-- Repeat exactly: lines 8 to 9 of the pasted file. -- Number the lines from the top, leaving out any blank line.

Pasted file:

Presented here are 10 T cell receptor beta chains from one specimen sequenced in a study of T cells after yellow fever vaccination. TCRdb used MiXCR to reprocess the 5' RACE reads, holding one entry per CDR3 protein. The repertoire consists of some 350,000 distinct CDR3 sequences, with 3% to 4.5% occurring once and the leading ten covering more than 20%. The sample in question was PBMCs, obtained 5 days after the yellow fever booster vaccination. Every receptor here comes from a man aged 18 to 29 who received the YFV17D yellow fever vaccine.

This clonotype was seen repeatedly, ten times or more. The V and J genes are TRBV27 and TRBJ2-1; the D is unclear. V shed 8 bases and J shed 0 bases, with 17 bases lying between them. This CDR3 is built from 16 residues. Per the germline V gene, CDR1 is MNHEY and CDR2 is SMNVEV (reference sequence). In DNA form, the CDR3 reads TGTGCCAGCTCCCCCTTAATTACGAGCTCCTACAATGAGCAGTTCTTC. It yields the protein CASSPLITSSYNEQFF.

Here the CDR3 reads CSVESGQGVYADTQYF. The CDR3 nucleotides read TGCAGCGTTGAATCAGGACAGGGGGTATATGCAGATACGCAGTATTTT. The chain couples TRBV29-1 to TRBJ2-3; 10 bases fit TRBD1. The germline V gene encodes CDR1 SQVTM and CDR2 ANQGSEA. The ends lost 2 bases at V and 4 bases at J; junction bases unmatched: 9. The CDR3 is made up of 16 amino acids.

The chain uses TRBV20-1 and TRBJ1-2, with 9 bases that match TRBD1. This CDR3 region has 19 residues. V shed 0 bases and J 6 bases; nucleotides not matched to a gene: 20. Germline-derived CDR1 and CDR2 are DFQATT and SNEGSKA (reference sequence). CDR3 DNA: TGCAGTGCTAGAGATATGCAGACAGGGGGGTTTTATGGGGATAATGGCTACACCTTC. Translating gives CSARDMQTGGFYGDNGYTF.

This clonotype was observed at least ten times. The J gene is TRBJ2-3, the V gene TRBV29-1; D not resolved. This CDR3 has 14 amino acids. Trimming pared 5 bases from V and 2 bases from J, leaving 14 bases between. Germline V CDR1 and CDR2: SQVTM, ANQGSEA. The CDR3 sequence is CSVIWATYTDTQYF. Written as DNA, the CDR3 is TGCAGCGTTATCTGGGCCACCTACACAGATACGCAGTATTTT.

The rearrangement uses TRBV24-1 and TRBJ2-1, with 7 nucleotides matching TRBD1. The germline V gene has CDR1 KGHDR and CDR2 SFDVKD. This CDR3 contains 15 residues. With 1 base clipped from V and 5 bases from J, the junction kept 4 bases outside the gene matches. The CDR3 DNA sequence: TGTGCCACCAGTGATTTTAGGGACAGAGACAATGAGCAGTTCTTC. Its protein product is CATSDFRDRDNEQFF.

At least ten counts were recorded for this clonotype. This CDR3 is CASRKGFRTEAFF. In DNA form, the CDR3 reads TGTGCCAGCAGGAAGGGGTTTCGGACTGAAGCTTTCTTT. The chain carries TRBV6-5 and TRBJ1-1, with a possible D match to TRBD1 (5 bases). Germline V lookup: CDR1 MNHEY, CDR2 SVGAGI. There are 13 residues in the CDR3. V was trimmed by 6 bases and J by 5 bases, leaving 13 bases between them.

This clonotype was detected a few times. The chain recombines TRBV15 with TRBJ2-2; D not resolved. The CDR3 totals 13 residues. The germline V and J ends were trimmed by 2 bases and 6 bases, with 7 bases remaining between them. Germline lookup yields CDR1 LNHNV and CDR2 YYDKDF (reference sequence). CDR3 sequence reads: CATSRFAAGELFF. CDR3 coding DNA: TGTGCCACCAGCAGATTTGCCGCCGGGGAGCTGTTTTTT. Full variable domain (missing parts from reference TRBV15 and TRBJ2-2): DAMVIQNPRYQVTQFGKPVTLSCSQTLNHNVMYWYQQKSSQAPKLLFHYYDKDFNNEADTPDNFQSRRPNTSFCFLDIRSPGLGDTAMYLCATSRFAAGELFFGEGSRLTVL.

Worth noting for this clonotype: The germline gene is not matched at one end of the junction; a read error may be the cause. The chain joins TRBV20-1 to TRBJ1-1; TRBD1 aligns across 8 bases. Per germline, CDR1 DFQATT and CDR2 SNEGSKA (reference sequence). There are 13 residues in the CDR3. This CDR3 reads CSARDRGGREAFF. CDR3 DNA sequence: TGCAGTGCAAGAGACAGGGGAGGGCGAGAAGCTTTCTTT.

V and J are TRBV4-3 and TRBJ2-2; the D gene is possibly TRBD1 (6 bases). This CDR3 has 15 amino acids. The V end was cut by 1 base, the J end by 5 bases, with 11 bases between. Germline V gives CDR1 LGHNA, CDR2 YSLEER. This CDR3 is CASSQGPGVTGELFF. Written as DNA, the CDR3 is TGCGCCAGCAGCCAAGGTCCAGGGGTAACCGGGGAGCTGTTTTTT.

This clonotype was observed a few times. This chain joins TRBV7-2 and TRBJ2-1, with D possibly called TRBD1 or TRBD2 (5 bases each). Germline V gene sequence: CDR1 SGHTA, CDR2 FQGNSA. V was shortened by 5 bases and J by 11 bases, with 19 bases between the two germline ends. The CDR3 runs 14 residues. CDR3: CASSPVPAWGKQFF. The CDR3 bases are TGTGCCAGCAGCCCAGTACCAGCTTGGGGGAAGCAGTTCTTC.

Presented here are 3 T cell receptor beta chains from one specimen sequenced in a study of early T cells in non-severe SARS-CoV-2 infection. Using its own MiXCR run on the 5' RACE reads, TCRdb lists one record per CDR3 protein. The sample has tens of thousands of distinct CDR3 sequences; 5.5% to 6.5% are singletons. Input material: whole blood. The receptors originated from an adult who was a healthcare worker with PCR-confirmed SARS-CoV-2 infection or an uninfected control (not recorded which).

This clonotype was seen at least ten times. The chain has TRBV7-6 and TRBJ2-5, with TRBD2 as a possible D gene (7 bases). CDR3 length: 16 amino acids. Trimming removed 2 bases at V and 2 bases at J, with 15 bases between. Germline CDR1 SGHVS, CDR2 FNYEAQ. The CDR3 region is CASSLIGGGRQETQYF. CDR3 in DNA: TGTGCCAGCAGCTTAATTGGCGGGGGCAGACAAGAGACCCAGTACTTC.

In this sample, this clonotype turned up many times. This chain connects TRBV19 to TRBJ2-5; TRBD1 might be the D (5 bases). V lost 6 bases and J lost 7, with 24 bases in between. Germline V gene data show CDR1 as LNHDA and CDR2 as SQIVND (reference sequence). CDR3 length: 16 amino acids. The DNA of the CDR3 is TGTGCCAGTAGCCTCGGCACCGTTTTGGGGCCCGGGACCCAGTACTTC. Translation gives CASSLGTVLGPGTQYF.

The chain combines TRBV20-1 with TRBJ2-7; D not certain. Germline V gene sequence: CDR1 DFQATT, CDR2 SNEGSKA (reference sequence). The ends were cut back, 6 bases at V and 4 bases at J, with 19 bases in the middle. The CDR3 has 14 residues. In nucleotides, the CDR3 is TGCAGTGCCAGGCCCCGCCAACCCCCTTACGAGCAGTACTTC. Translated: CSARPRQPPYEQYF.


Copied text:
This clonotype was detected a few times. The chain recombines TRBV15 with TRBJ2-2; D not resolved. The CDR3 totals 13 residues. The germline V and J ends were trimmed by 2 bases and 6 bases, with 7 bases remaining between them. Germline lookup yields CDR1 LNHNV and CDR2 YYDKDF (reference sequence). CDR3 sequence reads: CATSRFAAGELFF. CDR3 coding DNA: TGTGCCACCAGCAGATTTGCCGCCGGGGAGCTGTTTTTT. Full variable domain (missing parts from reference TRBV15 and TRBJ2-2): DAMVIQNPRYQVTQFGKPVTLSCSQTLNHNVMYWYQQKSSQAPKLLFHYYDKDFNNEADTPDNFQSRRPNTSFCFLDIRSPGLGDTAMYLCATSRFAAGELFFGEGSRLTVL.

Worth noting for this clonotype: The germline gene is not matched at one end of the junction; a read error may be the cause. The chain joins TRBV20-1 to TRBJ1-1; TRBD1 aligns across 8 bases. Per germline, CDR1 DFQATT and CDR2 SNEGSKA (reference sequence). There are 13 residues in the CDR3. This CDR3 reads CSARDRGGREAFF. CDR3 DNA sequence: TGCAGTGCAAGAGACAGGGGAGGGCGAGAAGCTTTCTTT.